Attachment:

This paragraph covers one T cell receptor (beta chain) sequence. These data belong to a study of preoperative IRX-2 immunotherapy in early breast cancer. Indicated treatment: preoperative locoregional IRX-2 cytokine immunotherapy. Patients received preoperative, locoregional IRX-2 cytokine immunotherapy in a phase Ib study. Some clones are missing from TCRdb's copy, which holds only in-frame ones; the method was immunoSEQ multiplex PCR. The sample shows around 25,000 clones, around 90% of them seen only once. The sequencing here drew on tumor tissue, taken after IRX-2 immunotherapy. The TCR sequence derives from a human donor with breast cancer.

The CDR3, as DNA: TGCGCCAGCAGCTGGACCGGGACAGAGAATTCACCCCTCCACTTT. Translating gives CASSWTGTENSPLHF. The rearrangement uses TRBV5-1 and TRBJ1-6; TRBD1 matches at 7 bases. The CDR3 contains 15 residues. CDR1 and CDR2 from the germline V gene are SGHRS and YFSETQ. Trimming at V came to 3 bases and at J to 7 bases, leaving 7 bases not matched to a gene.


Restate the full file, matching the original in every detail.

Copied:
This paragraph covers one T cell receptor (beta chain) sequence. These data belong to a study of preoperative IRX-2 immunotherapy in early breast cancer. Indicated treatment: preoperative locoregional IRX-2 cytokine immunotherapy. Patients received preoperative, locoregional IRX-2 cytokine immunotherapy in a phase Ib study. Some clones are missing from TCRdb's copy, which holds only in-frame ones; the method was immunoSEQ multiplex PCR. The sample shows around 25,000 clones, around 90% of them seen only once. The sequencing here drew on tumor tissue, taken after IRX-2 immunotherapy. The TCR sequence derives from a human donor with breast cancer.

The CDR3, as DNA: TGCGCCAGCAGCTGGACCGGGACAGAGAATTCACCCCTCCACTTT. Translating gives CASSWTGTENSPLHF. The rearrangement uses TRBV5-1 and TRBJ1-6; TRBD1 matches at 7 bases. The CDR3 contains 15 residues. CDR1 and CDR2 from the germline V gene are SGHRS and YFSETQ. Trimming at V came to 3 bases and at J to 7 bases, leaving 7 bases not matched to a gene.